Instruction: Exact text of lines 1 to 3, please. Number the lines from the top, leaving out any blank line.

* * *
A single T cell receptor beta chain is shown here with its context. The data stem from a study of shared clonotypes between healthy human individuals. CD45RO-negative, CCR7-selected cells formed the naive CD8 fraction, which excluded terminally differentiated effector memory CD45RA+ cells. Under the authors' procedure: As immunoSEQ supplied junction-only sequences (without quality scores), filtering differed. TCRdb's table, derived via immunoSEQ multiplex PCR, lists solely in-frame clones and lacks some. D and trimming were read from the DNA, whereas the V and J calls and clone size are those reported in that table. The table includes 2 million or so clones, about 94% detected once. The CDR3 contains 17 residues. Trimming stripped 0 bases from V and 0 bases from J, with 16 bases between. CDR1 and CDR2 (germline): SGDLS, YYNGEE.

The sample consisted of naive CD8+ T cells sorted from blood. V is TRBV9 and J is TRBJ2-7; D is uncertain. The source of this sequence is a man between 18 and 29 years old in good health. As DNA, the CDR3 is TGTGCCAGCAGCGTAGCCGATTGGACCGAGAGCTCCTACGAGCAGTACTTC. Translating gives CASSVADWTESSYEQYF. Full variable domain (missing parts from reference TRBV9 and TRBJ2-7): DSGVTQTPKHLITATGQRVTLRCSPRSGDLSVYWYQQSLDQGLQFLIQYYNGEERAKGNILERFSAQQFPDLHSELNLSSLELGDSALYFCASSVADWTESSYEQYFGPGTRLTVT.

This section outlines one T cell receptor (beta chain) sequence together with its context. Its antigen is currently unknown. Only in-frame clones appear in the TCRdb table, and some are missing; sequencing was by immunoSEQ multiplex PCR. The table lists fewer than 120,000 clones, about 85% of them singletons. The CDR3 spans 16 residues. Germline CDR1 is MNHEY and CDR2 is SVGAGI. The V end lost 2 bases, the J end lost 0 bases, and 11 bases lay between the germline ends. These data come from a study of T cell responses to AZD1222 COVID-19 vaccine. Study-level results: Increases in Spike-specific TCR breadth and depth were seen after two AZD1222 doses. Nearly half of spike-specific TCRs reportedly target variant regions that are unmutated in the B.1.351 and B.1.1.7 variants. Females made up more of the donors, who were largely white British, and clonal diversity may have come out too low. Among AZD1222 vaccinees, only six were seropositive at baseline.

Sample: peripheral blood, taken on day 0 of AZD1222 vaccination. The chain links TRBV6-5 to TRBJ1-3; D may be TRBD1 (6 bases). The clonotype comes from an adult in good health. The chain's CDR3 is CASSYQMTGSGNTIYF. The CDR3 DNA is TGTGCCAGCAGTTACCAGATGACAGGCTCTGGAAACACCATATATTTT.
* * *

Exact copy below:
A single T cell receptor beta chain is shown here with its context. The data stem from a study of shared clonotypes between healthy human individuals. CD45RO-negative, CCR7-selected cells formed the naive CD8 fraction, which excluded terminally differentiated effector memory CD45RA+ cells. Under the authors' procedure: As immunoSEQ supplied junction-only sequences (without quality scores), filtering differed. TCRdb's table, derived via immunoSEQ multiplex PCR, lists solely in-frame clones and lacks some. D and trimming were read from the DNA, whereas the V and J calls and clone size are those reported in that table. The table includes 2 million or so clones, about 94% detected once. The CDR3 contains 17 residues. Trimming stripped 0 bases from V and 0 bases from J, with 16 bases between. CDR1 and CDR2 (germline): SGDLS, YYNGEE.

The sample consisted of naive CD8+ T cells sorted from blood. V is TRBV9 and J is TRBJ2-7; D is uncertain. The source of this sequence is a man between 18 and 29 years old in good health. As DNA, the CDR3 is TGTGCCAGCAGCGTAGCCGATTGGACCGAGAGCTCCTACGAGCAGTACTTC. Translating gives CASSVADWTESSYEQYF. Full variable domain (missing parts from reference TRBV9 and TRBJ2-7): DSGVTQTPKHLITATGQRVTLRCSPRSGDLSVYWYQQSLDQGLQFLIQYYNGEERAKGNILERFSAQQFPDLHSELNLSSLELGDSALYFCASSVADWTESSYEQYFGPGTRLTVT.

This section outlines one T cell receptor (beta chain) sequence together with its context. Its antigen is currently unknown. Only in-frame clones appear in the TCRdb table, and some are missing; sequencing was by immunoSEQ multiplex PCR. The table lists fewer than 120,000 clones, about 85% of them singletons. The CDR3 spans 16 residues. Germline CDR1 is MNHEY and CDR2 is SVGAGI. The V end lost 2 bases, the J end lost 0 bases, and 11 bases lay between the germline ends. These data come from a study of T cell responses to AZD1222 COVID-19 vaccine. Study-level results: Increases in Spike-specific TCR breadth and depth were seen after two AZD1222 doses. Nearly half of spike-specific TCRs reportedly target variant regions that are unmutated in the B.1.351 and B.1.1.7 variants. Females made up more of the donors, who were largely white British, and clonal diversity may have come out too low. Among AZD1222 vaccinees, only six were seropositive at baseline.